Pamuk, other authors urge Assad to resign or risk facing death
Orhan Pamuk (Photo:Reuters)
Six world-renowned authors have urged Syria's embattled President Bashar al-Assad in an open letter to resign or risk facing the fate of Iraq's Saddam Hussein or Libya's late dictator Muammar Gaddafi.
Authors Alfred Grosser, David Grossman, Claudio Magris, Orhan Pamuk, Boualem Sansal and Martin Walser warned Assad that his country is "in the process of disappearing" as a result of the 20-month violence that has left nearly 40,000 dead in the letter, published online and dated Dec. 7.
They recalled that the number of victims in Syria is growing at a staggering average of 150 deaths per day.
"Tomorrow, as always, we will know that we were off the mark, as the wounded will die for lack of care and those arrested will disappear. We will find them tomorrow in secret mass graves. There are also the refugees in neighbouring countries, whose number is growing by the hour and we know that many will not return to their country for quite a while. What took place in Algeria, in Iraq, in Libya, in Yemen, in Bahrain, is happening in Syria with a stronger intensity, with an even more terrible ferocity.
All this you know, Mr. President, for you receive masses of daily reports on your desk. Reading them may perhaps frighten you, or perhaps are you only smiling," they wrote.
“Mr. President, the situation seems hopeless, but there is however a simple way to save the Syrian people: resign,” the authors stressed. "This is the only real solution for everyone, for the Syrian people, for you, for your family, for your friends, for the region and for the world. Everything is in your hands."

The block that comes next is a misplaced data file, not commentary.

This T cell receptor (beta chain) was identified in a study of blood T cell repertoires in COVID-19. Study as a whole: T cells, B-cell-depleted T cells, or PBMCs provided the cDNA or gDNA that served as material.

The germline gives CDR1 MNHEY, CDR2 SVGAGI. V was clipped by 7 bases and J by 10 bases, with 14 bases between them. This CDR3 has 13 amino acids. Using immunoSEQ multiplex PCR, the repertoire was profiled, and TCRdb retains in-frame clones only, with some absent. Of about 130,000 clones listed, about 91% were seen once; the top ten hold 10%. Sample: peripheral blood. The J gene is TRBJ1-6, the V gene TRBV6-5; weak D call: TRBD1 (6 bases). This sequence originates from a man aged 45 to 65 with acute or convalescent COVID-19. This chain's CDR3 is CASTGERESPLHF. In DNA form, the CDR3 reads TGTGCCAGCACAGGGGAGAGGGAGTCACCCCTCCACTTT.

The authors called on Assad to announce his resignation and contact opposition parties to negotiate a transition towards free elections under the auspices of the UN.
The authors also offered Algeria as a possible safe haven and said if the Russians and the Chinese “refuse to welcome you, go to Algeria.” They said as “Algerians have a long memory, they will for sure remember that Syria gave refuge to their hero, Emir Abdelkader, when he was defeated by France and authorized in 1852 by his friend Napoleon III to move to Syria, where he was joined by thousands of Algerians fleeing French colonization.”
“Apart from this solution, there is but one for you, though unfortunate for your family: death as Saddam Hussein or Gaddafi. Or life in prison in a sanitized cell in The Hague,” the letter warned.
The authors urged the Syrian president “not to cultivate illusions” and that the help the Syrian regime receives from certain countries such as Russia or China cannot “legitimate your acts, or reduce their horror.”